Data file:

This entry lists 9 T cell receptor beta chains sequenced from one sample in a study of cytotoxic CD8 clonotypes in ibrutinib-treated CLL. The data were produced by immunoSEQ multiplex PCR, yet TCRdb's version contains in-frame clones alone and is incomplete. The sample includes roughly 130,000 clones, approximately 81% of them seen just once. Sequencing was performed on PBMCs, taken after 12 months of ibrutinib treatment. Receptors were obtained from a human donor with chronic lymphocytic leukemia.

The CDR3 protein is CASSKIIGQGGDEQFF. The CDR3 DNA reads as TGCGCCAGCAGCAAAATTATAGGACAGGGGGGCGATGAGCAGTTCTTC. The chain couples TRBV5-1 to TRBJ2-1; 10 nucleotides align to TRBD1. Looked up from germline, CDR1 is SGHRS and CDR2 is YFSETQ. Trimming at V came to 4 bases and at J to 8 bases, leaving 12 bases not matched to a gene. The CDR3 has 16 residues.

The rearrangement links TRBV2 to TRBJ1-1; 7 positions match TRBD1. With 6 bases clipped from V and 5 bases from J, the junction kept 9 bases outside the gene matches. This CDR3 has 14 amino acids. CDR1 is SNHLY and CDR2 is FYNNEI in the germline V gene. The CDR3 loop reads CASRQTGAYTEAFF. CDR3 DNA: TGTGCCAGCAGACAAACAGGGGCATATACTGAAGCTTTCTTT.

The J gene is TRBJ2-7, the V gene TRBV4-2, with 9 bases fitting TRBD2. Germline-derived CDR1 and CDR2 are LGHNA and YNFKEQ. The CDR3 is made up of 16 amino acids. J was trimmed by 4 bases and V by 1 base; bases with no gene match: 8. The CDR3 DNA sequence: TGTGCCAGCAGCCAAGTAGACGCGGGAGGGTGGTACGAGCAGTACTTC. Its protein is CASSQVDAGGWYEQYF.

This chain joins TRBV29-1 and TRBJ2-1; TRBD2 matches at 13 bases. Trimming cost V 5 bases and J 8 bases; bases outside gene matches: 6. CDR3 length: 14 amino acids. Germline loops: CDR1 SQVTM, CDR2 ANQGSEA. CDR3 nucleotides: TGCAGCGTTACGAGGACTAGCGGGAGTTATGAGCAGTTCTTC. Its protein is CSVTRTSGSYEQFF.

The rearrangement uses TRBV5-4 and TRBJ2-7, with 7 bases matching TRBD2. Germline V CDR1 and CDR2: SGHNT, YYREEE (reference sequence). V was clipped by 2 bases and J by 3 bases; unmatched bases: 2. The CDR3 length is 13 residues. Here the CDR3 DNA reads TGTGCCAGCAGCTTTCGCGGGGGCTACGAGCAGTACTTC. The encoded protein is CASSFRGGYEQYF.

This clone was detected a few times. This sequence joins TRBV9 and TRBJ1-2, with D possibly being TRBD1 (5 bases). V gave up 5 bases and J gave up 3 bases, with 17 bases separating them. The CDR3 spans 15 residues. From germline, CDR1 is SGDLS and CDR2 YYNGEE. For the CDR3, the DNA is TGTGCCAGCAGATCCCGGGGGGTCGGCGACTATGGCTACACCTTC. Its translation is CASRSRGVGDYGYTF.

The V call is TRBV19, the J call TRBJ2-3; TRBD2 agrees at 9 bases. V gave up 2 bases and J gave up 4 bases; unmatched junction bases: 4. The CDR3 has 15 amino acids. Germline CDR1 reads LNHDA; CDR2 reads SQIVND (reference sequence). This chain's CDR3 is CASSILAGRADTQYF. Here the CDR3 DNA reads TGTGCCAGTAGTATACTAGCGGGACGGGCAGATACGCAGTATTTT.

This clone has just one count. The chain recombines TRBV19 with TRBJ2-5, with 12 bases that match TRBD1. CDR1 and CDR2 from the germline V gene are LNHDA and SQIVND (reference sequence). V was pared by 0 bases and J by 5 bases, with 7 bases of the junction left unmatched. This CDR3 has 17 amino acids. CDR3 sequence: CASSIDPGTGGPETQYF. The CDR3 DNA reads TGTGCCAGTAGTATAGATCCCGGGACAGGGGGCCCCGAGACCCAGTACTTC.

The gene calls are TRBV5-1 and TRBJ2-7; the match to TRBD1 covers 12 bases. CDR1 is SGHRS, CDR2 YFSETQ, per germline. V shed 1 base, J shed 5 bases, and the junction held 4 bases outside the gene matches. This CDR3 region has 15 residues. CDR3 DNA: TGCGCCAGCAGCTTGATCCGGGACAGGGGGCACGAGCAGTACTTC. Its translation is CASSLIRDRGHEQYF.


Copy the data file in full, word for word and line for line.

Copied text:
This entry lists 9 T cell receptor beta chains sequenced from one sample in a study of cytotoxic CD8 clonotypes in ibrutinib-treated CLL. The data were produced by immunoSEQ multiplex PCR, yet TCRdb's version contains in-frame clones alone and is incomplete. The sample includes roughly 130,000 clones, approximately 81% of them seen just once. Sequencing was performed on PBMCs, taken after 12 months of ibrutinib treatment. Receptors were obtained from a human donor with chronic lymphocytic leukemia.

The CDR3 protein is CASSKIIGQGGDEQFF. The CDR3 DNA reads as TGCGCCAGCAGCAAAATTATAGGACAGGGGGGCGATGAGCAGTTCTTC. The chain couples TRBV5-1 to TRBJ2-1; 10 nucleotides align to TRBD1. Looked up from germline, CDR1 is SGHRS and CDR2 is YFSETQ. Trimming at V came to 4 bases and at J to 8 bases, leaving 12 bases not matched to a gene. The CDR3 has 16 residues.

The rearrangement links TRBV2 to TRBJ1-1; 7 positions match TRBD1. With 6 bases clipped from V and 5 bases from J, the junction kept 9 bases outside the gene matches. This CDR3 has 14 amino acids. CDR1 is SNHLY and CDR2 is FYNNEI in the germline V gene. The CDR3 loop reads CASRQTGAYTEAFF. CDR3 DNA: TGTGCCAGCAGACAAACAGGGGCATATACTGAAGCTTTCTTT.

The J gene is TRBJ2-7, the V gene TRBV4-2, with 9 bases fitting TRBD2. Germline-derived CDR1 and CDR2 are LGHNA and YNFKEQ. The CDR3 is made up of 16 amino acids. J was trimmed by 4 bases and V by 1 base; bases with no gene match: 8. The CDR3 DNA sequence: TGTGCCAGCAGCCAAGTAGACGCGGGAGGGTGGTACGAGCAGTACTTC. Its protein is CASSQVDAGGWYEQYF.

This chain joins TRBV29-1 and TRBJ2-1; TRBD2 matches at 13 bases. Trimming cost V 5 bases and J 8 bases; bases outside gene matches: 6. CDR3 length: 14 amino acids. Germline loops: CDR1 SQVTM, CDR2 ANQGSEA. CDR3 nucleotides: TGCAGCGTTACGAGGACTAGCGGGAGTTATGAGCAGTTCTTC. Its protein is CSVTRTSGSYEQFF.

The rearrangement uses TRBV5-4 and TRBJ2-7, with 7 bases matching TRBD2. Germline V CDR1 and CDR2: SGHNT, YYREEE (reference sequence). V was clipped by 2 bases and J by 3 bases; unmatched bases: 2. The CDR3 length is 13 residues. Here the CDR3 DNA reads TGTGCCAGCAGCTTTCGCGGGGGCTACGAGCAGTACTTC. The encoded protein is CASSFRGGYEQYF.

This clone was detected a few times. This sequence joins TRBV9 and TRBJ1-2, with D possibly being TRBD1 (5 bases). V gave up 5 bases and J gave up 3 bases, with 17 bases separating them. The CDR3 spans 15 residues. From germline, CDR1 is SGDLS and CDR2 YYNGEE. For the CDR3, the DNA is TGTGCCAGCAGATCCCGGGGGGTCGGCGACTATGGCTACACCTTC. Its translation is CASRSRGVGDYGYTF.

The V call is TRBV19, the J call TRBJ2-3; TRBD2 agrees at 9 bases. V gave up 2 bases and J gave up 4 bases; unmatched junction bases: 4. The CDR3 has 15 amino acids. Germline CDR1 reads LNHDA; CDR2 reads SQIVND (reference sequence). This chain's CDR3 is CASSILAGRADTQYF. Here the CDR3 DNA reads TGTGCCAGTAGTATACTAGCGGGACGGGCAGATACGCAGTATTTT.

This clone has just one count. The chain recombines TRBV19 with TRBJ2-5, with 12 bases that match TRBD1. CDR1 and CDR2 from the germline V gene are LNHDA and SQIVND (reference sequence). V was pared by 0 bases and J by 5 bases, with 7 bases of the junction left unmatched. This CDR3 has 17 amino acids. CDR3 sequence: CASSIDPGTGGPETQYF. The CDR3 DNA reads TGTGCCAGTAGTATAGATCCCGGGACAGGGGGCCCCGAGACCCAGTACTTC.

The gene calls are TRBV5-1 and TRBJ2-7; the match to TRBD1 covers 12 bases. CDR1 is SGHRS, CDR2 YFSETQ, per germline. V shed 1 base, J shed 5 bases, and the junction held 4 bases outside the gene matches. This CDR3 region has 15 residues. CDR3 DNA: TGCGCCAGCAGCTTGATCCGGGACAGGGGGCACGAGCAGTACTTC. Its translation is CASSLIRDRGHEQYF.